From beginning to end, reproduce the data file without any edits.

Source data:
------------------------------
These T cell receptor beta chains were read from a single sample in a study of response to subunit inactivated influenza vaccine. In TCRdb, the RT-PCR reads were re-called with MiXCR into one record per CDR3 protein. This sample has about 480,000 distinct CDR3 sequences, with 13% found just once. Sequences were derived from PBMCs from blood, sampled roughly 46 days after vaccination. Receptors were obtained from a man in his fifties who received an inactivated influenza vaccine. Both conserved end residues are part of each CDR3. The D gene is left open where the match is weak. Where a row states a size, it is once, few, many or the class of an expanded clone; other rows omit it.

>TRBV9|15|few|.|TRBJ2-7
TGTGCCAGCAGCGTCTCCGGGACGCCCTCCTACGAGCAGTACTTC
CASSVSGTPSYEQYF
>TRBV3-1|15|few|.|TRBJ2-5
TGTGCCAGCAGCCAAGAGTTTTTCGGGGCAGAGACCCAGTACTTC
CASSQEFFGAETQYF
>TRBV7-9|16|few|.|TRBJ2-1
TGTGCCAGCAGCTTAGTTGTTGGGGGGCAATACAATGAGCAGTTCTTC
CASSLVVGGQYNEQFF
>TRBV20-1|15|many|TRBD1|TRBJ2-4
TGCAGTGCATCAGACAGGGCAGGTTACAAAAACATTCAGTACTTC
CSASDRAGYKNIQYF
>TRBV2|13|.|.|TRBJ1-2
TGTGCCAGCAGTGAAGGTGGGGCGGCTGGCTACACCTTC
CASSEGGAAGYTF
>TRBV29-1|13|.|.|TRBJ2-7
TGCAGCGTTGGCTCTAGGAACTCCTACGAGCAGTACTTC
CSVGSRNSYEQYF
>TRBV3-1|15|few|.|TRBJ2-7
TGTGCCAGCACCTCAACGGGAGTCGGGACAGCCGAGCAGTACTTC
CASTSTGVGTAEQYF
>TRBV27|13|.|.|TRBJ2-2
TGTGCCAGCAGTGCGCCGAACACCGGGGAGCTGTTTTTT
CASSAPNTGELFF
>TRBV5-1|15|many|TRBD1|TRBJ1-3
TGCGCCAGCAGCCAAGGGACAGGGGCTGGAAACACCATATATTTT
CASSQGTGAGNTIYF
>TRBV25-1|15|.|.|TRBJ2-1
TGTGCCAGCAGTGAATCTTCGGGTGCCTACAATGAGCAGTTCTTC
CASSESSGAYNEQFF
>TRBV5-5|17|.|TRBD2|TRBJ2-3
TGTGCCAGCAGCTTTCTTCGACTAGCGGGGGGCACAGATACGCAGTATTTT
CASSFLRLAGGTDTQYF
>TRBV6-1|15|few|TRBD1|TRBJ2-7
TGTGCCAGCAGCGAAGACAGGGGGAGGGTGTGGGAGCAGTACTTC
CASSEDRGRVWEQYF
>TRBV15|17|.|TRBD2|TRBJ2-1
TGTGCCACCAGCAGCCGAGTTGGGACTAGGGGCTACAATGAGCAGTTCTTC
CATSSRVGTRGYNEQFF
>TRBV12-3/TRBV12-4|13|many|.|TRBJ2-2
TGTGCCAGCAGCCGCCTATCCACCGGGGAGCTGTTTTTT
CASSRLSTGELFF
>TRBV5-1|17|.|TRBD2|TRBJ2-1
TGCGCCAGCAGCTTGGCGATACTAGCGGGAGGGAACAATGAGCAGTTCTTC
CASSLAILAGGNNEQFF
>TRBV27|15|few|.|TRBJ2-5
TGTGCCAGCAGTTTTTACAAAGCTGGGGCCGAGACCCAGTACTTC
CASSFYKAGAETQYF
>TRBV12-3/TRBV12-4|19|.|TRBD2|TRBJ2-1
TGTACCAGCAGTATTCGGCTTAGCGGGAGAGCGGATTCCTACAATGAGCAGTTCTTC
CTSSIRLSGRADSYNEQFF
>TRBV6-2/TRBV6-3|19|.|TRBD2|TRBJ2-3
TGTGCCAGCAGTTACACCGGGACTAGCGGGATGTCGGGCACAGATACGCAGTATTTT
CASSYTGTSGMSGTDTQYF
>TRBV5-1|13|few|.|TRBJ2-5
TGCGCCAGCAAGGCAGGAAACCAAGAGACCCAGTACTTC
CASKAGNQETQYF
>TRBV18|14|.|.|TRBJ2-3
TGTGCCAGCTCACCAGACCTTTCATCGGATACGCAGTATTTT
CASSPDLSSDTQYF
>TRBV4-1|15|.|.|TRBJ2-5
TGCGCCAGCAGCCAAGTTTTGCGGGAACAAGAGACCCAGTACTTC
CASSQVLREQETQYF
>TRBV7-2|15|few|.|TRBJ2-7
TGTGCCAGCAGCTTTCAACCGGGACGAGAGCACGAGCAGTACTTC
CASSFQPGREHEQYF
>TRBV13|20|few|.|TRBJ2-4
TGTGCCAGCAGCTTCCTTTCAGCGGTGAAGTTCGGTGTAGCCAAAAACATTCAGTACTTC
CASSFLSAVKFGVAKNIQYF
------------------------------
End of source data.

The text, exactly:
These T cell receptor beta chains were read from a single sample in a study of response to subunit inactivated influenza vaccine. In TCRdb, the RT-PCR reads were re-called with MiXCR into one record per CDR3 protein. This sample has about 480,000 distinct CDR3 sequences, with 13% found just once. Sequences were derived from PBMCs from blood, sampled roughly 46 days after vaccination. Receptors were obtained from a man in his fifties who received an inactivated influenza vaccine. Both conserved end residues are part of each CDR3. The D gene is left open where the match is weak. Where a row states a size, it is once, few, many or the class of an expanded clone; other rows omit it.

>TRBV9|15|few|.|TRBJ2-7
TGTGCCAGCAGCGTCTCCGGGACGCCCTCCTACGAGCAGTACTTC
CASSVSGTPSYEQYF
>TRBV3-1|15|few|.|TRBJ2-5
TGTGCCAGCAGCCAAGAGTTTTTCGGGGCAGAGACCCAGTACTTC
CASSQEFFGAETQYF
>TRBV7-9|16|few|.|TRBJ2-1
TGTGCCAGCAGCTTAGTTGTTGGGGGGCAATACAATGAGCAGTTCTTC
CASSLVVGGQYNEQFF
>TRBV20-1|15|many|TRBD1|TRBJ2-4
TGCAGTGCATCAGACAGGGCAGGTTACAAAAACATTCAGTACTTC
CSASDRAGYKNIQYF
>TRBV2|13|.|.|TRBJ1-2
TGTGCCAGCAGTGAAGGTGGGGCGGCTGGCTACACCTTC
CASSEGGAAGYTF
>TRBV29-1|13|.|.|TRBJ2-7
TGCAGCGTTGGCTCTAGGAACTCCTACGAGCAGTACTTC
CSVGSRNSYEQYF
>TRBV3-1|15|few|.|TRBJ2-7
TGTGCCAGCACCTCAACGGGAGTCGGGACAGCCGAGCAGTACTTC
CASTSTGVGTAEQYF
>TRBV27|13|.|.|TRBJ2-2
TGTGCCAGCAGTGCGCCGAACACCGGGGAGCTGTTTTTT
CASSAPNTGELFF
>TRBV5-1|15|many|TRBD1|TRBJ1-3
TGCGCCAGCAGCCAAGGGACAGGGGCTGGAAACACCATATATTTT
CASSQGTGAGNTIYF
>TRBV25-1|15|.|.|TRBJ2-1
TGTGCCAGCAGTGAATCTTCGGGTGCCTACAATGAGCAGTTCTTC
CASSESSGAYNEQFF
>TRBV5-5|17|.|TRBD2|TRBJ2-3
TGTGCCAGCAGCTTTCTTCGACTAGCGGGGGGCACAGATACGCAGTATTTT
CASSFLRLAGGTDTQYF
>TRBV6-1|15|few|TRBD1|TRBJ2-7
TGTGCCAGCAGCGAAGACAGGGGGAGGGTGTGGGAGCAGTACTTC
CASSEDRGRVWEQYF
>TRBV15|17|.|TRBD2|TRBJ2-1
TGTGCCACCAGCAGCCGAGTTGGGACTAGGGGCTACAATGAGCAGTTCTTC
CATSSRVGTRGYNEQFF
>TRBV12-3/TRBV12-4|13|many|.|TRBJ2-2
TGTGCCAGCAGCCGCCTATCCACCGGGGAGCTGTTTTTT
CASSRLSTGELFF
>TRBV5-1|17|.|TRBD2|TRBJ2-1
TGCGCCAGCAGCTTGGCGATACTAGCGGGAGGGAACAATGAGCAGTTCTTC
CASSLAILAGGNNEQFF
>TRBV27|15|few|.|TRBJ2-5
TGTGCCAGCAGTTTTTACAAAGCTGGGGCCGAGACCCAGTACTTC
CASSFYKAGAETQYF
>TRBV12-3/TRBV12-4|19|.|TRBD2|TRBJ2-1
TGTACCAGCAGTATTCGGCTTAGCGGGAGAGCGGATTCCTACAATGAGCAGTTCTTC
CTSSIRLSGRADSYNEQFF
>TRBV6-2/TRBV6-3|19|.|TRBD2|TRBJ2-3
TGTGCCAGCAGTTACACCGGGACTAGCGGGATGTCGGGCACAGATACGCAGTATTTT
CASSYTGTSGMSGTDTQYF
>TRBV5-1|13|few|.|TRBJ2-5
TGCGCCAGCAAGGCAGGAAACCAAGAGACCCAGTACTTC
CASKAGNQETQYF
>TRBV18|14|.|.|TRBJ2-3
TGTGCCAGCTCACCAGACCTTTCATCGGATACGCAGTATTTT
CASSPDLSSDTQYF
>TRBV4-1|15|.|.|TRBJ2-5
TGCGCCAGCAGCCAAGTTTTGCGGGAACAAGAGACCCAGTACTTC
CASSQVLREQETQYF
>TRBV7-2|15|few|.|TRBJ2-7
TGTGCCAGCAGCTTTCAACCGGGACGAGAGCACGAGCAGTACTTC
CASSFQPGREHEQYF
>TRBV13|20|few|.|TRBJ2-4
TGTGCCAGCAGCTTCCTTTCAGCGGTGAAGTTCGGTGTAGCCAAAAACATTCAGTACTTC
CASSFLSAVKFGVAKNIQYF